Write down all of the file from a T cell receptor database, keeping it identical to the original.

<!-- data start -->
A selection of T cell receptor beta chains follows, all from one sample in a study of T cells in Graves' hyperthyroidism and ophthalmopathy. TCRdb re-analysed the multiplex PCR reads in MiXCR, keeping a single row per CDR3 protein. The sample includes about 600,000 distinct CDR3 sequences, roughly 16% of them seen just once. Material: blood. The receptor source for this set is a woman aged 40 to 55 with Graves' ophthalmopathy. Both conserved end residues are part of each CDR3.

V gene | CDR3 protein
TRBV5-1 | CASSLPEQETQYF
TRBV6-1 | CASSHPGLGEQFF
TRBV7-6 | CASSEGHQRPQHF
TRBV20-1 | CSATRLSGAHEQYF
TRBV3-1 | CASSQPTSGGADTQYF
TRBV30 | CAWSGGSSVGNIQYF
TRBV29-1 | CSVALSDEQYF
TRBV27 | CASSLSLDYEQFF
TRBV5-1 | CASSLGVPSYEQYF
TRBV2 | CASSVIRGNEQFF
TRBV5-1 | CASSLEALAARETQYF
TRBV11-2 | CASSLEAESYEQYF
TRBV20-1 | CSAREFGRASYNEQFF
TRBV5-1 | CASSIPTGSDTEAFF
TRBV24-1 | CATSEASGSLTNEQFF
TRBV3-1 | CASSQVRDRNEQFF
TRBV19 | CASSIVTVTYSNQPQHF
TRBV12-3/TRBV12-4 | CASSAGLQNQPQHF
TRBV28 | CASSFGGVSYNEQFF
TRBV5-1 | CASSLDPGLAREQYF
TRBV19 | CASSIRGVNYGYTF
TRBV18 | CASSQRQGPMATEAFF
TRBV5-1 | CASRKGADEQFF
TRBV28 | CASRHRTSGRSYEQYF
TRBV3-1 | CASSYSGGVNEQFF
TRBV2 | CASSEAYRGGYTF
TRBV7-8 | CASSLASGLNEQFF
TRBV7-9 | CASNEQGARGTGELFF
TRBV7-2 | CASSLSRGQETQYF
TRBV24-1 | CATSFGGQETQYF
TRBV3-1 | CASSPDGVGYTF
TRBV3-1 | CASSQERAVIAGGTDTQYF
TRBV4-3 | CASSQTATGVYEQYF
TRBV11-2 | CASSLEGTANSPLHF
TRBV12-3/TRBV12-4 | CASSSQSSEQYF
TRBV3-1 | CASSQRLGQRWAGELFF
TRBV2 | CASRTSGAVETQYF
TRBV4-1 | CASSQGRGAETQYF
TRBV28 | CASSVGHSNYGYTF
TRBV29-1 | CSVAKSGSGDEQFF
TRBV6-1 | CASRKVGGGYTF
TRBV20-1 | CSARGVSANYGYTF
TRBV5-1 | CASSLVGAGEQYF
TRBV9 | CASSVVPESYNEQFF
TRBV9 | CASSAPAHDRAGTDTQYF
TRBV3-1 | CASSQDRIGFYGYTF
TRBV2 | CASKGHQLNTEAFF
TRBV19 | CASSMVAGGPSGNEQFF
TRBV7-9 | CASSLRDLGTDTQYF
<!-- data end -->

A selection of T cell receptor beta chains follows, all from one sample in a study of T cells in Graves' hyperthyroidism and ophthalmopathy. TCRdb re-analysed the multiplex PCR reads in MiXCR, keeping a single row per CDR3 protein. The sample includes about 600,000 distinct CDR3 sequences, roughly 16% of them seen just once. Material: blood. The receptor source for this set is a woman aged 40 to 55 with Graves' ophthalmopathy. Both conserved end residues are part of each CDR3.

V gene | CDR3 protein
TRBV5-1 | CASSLPEQETQYF
TRBV6-1 | CASSHPGLGEQFF
TRBV7-6 | CASSEGHQRPQHF
TRBV20-1 | CSATRLSGAHEQYF
TRBV3-1 | CASSQPTSGGADTQYF
TRBV30 | CAWSGGSSVGNIQYF
TRBV29-1 | CSVALSDEQYF
TRBV27 | CASSLSLDYEQFF
TRBV5-1 | CASSLGVPSYEQYF
TRBV2 | CASSVIRGNEQFF
TRBV5-1 | CASSLEALAARETQYF
TRBV11-2 | CASSLEAESYEQYF
TRBV20-1 | CSAREFGRASYNEQFF
TRBV5-1 | CASSIPTGSDTEAFF
TRBV24-1 | CATSEASGSLTNEQFF
TRBV3-1 | CASSQVRDRNEQFF
TRBV19 | CASSIVTVTYSNQPQHF
TRBV12-3/TRBV12-4 | CASSAGLQNQPQHF
TRBV28 | CASSFGGVSYNEQFF
TRBV5-1 | CASSLDPGLAREQYF
TRBV19 | CASSIRGVNYGYTF
TRBV18 | CASSQRQGPMATEAFF
TRBV5-1 | CASRKGADEQFF
TRBV28 | CASRHRTSGRSYEQYF
TRBV3-1 | CASSYSGGVNEQFF
TRBV2 | CASSEAYRGGYTF
TRBV7-8 | CASSLASGLNEQFF
TRBV7-9 | CASNEQGARGTGELFF
TRBV7-2 | CASSLSRGQETQYF
TRBV24-1 | CATSFGGQETQYF
TRBV3-1 | CASSPDGVGYTF
TRBV3-1 | CASSQERAVIAGGTDTQYF
TRBV4-3 | CASSQTATGVYEQYF
TRBV11-2 | CASSLEGTANSPLHF
TRBV12-3/TRBV12-4 | CASSSQSSEQYF
TRBV3-1 | CASSQRLGQRWAGELFF
TRBV2 | CASRTSGAVETQYF
TRBV4-1 | CASSQGRGAETQYF
TRBV28 | CASSVGHSNYGYTF
TRBV29-1 | CSVAKSGSGDEQFF
TRBV6-1 | CASRKVGGGYTF
TRBV20-1 | CSARGVSANYGYTF
TRBV5-1 | CASSLVGAGEQYF
TRBV9 | CASSVVPESYNEQFF
TRBV9 | CASSAPAHDRAGTDTQYF
TRBV3-1 | CASSQDRIGFYGYTF
TRBV2 | CASKGHQLNTEAFF
TRBV19 | CASSMVAGGPSGNEQFF
TRBV7-9 | CASSLRDLGTDTQYF